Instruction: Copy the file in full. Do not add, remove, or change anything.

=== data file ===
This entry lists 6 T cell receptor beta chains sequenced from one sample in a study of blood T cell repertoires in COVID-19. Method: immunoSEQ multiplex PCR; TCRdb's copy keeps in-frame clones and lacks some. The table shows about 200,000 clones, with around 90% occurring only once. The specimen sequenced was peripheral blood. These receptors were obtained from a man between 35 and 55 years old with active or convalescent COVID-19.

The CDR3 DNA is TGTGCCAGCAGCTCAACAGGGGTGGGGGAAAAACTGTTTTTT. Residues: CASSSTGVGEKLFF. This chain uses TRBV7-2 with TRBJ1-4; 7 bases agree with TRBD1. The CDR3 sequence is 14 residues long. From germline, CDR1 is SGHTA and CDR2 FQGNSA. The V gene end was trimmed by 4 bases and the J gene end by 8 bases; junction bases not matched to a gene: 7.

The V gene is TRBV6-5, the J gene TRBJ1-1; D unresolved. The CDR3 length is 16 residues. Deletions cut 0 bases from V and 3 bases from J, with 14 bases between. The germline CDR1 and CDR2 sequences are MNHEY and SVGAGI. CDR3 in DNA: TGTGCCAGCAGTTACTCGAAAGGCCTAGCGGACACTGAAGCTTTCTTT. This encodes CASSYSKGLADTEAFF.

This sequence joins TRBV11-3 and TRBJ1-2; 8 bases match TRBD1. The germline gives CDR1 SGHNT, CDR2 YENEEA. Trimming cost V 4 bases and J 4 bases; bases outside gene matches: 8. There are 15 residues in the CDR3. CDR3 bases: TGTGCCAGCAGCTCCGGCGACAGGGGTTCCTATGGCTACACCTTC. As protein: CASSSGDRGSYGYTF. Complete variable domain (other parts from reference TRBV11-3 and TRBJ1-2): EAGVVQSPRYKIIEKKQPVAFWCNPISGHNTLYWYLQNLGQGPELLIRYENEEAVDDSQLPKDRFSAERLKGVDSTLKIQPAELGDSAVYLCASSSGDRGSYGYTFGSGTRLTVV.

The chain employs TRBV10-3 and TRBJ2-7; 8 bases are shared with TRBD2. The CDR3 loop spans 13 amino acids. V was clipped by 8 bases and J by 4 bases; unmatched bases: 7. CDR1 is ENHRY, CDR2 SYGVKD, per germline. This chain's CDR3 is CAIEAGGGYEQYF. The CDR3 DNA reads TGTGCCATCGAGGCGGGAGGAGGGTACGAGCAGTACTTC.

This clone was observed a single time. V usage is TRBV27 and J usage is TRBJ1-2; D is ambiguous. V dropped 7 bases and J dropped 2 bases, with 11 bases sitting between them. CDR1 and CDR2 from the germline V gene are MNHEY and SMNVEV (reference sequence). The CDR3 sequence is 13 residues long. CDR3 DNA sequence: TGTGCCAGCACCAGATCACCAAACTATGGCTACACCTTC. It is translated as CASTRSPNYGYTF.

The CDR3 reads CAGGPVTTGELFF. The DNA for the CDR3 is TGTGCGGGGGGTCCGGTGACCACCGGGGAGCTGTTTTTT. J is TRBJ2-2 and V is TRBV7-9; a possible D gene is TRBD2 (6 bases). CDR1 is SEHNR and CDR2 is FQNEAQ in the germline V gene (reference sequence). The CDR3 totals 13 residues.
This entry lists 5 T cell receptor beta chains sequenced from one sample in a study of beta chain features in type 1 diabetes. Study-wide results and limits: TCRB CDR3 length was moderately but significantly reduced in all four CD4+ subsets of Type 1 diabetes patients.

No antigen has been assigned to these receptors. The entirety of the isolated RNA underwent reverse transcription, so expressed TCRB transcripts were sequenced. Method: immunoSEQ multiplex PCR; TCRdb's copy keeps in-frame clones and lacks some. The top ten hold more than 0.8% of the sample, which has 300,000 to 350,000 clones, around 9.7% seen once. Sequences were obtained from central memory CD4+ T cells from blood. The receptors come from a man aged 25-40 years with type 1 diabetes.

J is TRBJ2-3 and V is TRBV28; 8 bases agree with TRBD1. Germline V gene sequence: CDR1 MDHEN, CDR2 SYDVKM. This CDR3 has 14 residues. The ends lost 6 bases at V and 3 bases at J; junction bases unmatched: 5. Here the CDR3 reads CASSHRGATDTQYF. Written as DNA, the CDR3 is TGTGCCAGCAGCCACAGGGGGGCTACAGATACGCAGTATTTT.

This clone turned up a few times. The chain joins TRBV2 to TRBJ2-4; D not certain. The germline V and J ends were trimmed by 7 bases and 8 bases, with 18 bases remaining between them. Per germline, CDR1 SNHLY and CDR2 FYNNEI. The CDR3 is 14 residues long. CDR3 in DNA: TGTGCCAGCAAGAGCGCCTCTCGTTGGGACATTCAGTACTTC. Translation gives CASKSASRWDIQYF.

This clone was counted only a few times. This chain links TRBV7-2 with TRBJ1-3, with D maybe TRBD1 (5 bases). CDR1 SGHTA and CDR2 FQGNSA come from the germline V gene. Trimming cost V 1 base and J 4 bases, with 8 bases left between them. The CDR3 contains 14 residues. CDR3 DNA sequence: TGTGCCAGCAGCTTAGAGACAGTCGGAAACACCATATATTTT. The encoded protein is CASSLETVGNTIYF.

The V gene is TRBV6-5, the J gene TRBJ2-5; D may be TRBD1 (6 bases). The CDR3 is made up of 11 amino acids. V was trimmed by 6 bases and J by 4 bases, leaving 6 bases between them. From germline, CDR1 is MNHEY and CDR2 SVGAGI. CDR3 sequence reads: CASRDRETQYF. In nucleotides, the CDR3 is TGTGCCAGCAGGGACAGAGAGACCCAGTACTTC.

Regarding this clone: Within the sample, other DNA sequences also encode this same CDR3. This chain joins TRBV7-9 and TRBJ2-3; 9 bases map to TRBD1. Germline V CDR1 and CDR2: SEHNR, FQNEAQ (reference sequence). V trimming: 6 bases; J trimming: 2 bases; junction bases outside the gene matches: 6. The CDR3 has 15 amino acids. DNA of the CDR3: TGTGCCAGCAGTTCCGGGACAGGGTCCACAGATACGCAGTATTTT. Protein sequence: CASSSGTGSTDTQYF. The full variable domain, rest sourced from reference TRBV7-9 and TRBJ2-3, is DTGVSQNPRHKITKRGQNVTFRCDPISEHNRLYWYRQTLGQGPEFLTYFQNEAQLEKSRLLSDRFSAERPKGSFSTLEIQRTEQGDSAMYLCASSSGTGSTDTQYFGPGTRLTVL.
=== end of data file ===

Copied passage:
This entry lists 6 T cell receptor beta chains sequenced from one sample in a study of blood T cell repertoires in COVID-19. Method: immunoSEQ multiplex PCR; TCRdb's copy keeps in-frame clones and lacks some. The table shows about 200,000 clones, with around 90% occurring only once. The specimen sequenced was peripheral blood. These receptors were obtained from a man between 35 and 55 years old with active or convalescent COVID-19.

The CDR3 DNA is TGTGCCAGCAGCTCAACAGGGGTGGGGGAAAAACTGTTTTTT. Residues: CASSSTGVGEKLFF. This chain uses TRBV7-2 with TRBJ1-4; 7 bases agree with TRBD1. The CDR3 sequence is 14 residues long. From germline, CDR1 is SGHTA and CDR2 FQGNSA. The V gene end was trimmed by 4 bases and the J gene end by 8 bases; junction bases not matched to a gene: 7.

The V gene is TRBV6-5, the J gene TRBJ1-1; D unresolved. The CDR3 length is 16 residues. Deletions cut 0 bases from V and 3 bases from J, with 14 bases between. The germline CDR1 and CDR2 sequences are MNHEY and SVGAGI. CDR3 in DNA: TGTGCCAGCAGTTACTCGAAAGGCCTAGCGGACACTGAAGCTTTCTTT. This encodes CASSYSKGLADTEAFF.

This sequence joins TRBV11-3 and TRBJ1-2; 8 bases match TRBD1. The germline gives CDR1 SGHNT, CDR2 YENEEA. Trimming cost V 4 bases and J 4 bases; bases outside gene matches: 8. There are 15 residues in the CDR3. CDR3 bases: TGTGCCAGCAGCTCCGGCGACAGGGGTTCCTATGGCTACACCTTC. As protein: CASSSGDRGSYGYTF. Complete variable domain (other parts from reference TRBV11-3 and TRBJ1-2): EAGVVQSPRYKIIEKKQPVAFWCNPISGHNTLYWYLQNLGQGPELLIRYENEEAVDDSQLPKDRFSAERLKGVDSTLKIQPAELGDSAVYLCASSSGDRGSYGYTFGSGTRLTVV.

The chain employs TRBV10-3 and TRBJ2-7; 8 bases are shared with TRBD2. The CDR3 loop spans 13 amino acids. V was clipped by 8 bases and J by 4 bases; unmatched bases: 7. CDR1 is ENHRY, CDR2 SYGVKD, per germline. This chain's CDR3 is CAIEAGGGYEQYF. The CDR3 DNA reads TGTGCCATCGAGGCGGGAGGAGGGTACGAGCAGTACTTC.

This clone was observed a single time. V usage is TRBV27 and J usage is TRBJ1-2; D is ambiguous. V dropped 7 bases and J dropped 2 bases, with 11 bases sitting between them. CDR1 and CDR2 from the germline V gene are MNHEY and SMNVEV (reference sequence). The CDR3 sequence is 13 residues long. CDR3 DNA sequence: TGTGCCAGCACCAGATCACCAAACTATGGCTACACCTTC. It is translated as CASTRSPNYGYTF.

The CDR3 reads CAGGPVTTGELFF. The DNA for the CDR3 is TGTGCGGGGGGTCCGGTGACCACCGGGGAGCTGTTTTTT. J is TRBJ2-2 and V is TRBV7-9; a possible D gene is TRBD2 (6 bases). CDR1 is SEHNR and CDR2 is FQNEAQ in the germline V gene (reference sequence). The CDR3 totals 13 residues.
This entry lists 5 T cell receptor beta chains sequenced from one sample in a study of beta chain features in type 1 diabetes. Study-wide results and limits: TCRB CDR3 length was moderately but significantly reduced in all four CD4+ subsets of Type 1 diabetes patients.

No antigen has been assigned to these receptors. The entirety of the isolated RNA underwent reverse transcription, so expressed TCRB transcripts were sequenced. Method: immunoSEQ multiplex PCR; TCRdb's copy keeps in-frame clones and lacks some. The top ten hold more than 0.8% of the sample, which has 300,000 to 350,000 clones, around 9.7% seen once. Sequences were obtained from central memory CD4+ T cells from blood. The receptors come from a man aged 25-40 years with type 1 diabetes.

J is TRBJ2-3 and V is TRBV28; 8 bases agree with TRBD1. Germline V gene sequence: CDR1 MDHEN, CDR2 SYDVKM. This CDR3 has 14 residues. The ends lost 6 bases at V and 3 bases at J; junction bases unmatched: 5. Here the CDR3 reads CASSHRGATDTQYF. Written as DNA, the CDR3 is TGTGCCAGCAGCCACAGGGGGGCTACAGATACGCAGTATTTT.

This clone turned up a few times. The chain joins TRBV2 to TRBJ2-4; D not certain. The germline V and J ends were trimmed by 7 bases and 8 bases, with 18 bases remaining between them. Per germline, CDR1 SNHLY and CDR2 FYNNEI. The CDR3 is 14 residues long. CDR3 in DNA: TGTGCCAGCAAGAGCGCCTCTCGTTGGGACATTCAGTACTTC. Translation gives CASKSASRWDIQYF.

This clone was counted only a few times. This chain links TRBV7-2 with TRBJ1-3, with D maybe TRBD1 (5 bases). CDR1 SGHTA and CDR2 FQGNSA come from the germline V gene. Trimming cost V 1 base and J 4 bases, with 8 bases left between them. The CDR3 contains 14 residues. CDR3 DNA sequence: TGTGCCAGCAGCTTAGAGACAGTCGGAAACACCATATATTTT. The encoded protein is CASSLETVGNTIYF.

The V gene is TRBV6-5, the J gene TRBJ2-5; D may be TRBD1 (6 bases). The CDR3 is made up of 11 amino acids. V was trimmed by 6 bases and J by 4 bases, leaving 6 bases between them. From germline, CDR1 is MNHEY and CDR2 SVGAGI. CDR3 sequence reads: CASRDRETQYF. In nucleotides, the CDR3 is TGTGCCAGCAGGGACAGAGAGACCCAGTACTTC.

Regarding this clone: Within the sample, other DNA sequences also encode this same CDR3. This chain joins TRBV7-9 and TRBJ2-3; 9 bases map to TRBD1. Germline V CDR1 and CDR2: SEHNR, FQNEAQ (reference sequence). V trimming: 6 bases; J trimming: 2 bases; junction bases outside the gene matches: 6. The CDR3 has 15 amino acids. DNA of the CDR3: TGTGCCAGCAGTTCCGGGACAGGGTCCACAGATACGCAGTATTTT. Protein sequence: CASSSGTGSTDTQYF. The full variable domain, rest sourced from reference TRBV7-9 and TRBJ2-3, is DTGVSQNPRHKITKRGQNVTFRCDPISEHNRLYWYRQTLGQGPEFLTYFQNEAQLEKSRLLSDRFSAERPKGSFSTLEIQRTEQGDSAMYLCASSSGTGSTDTQYFGPGTRLTVL.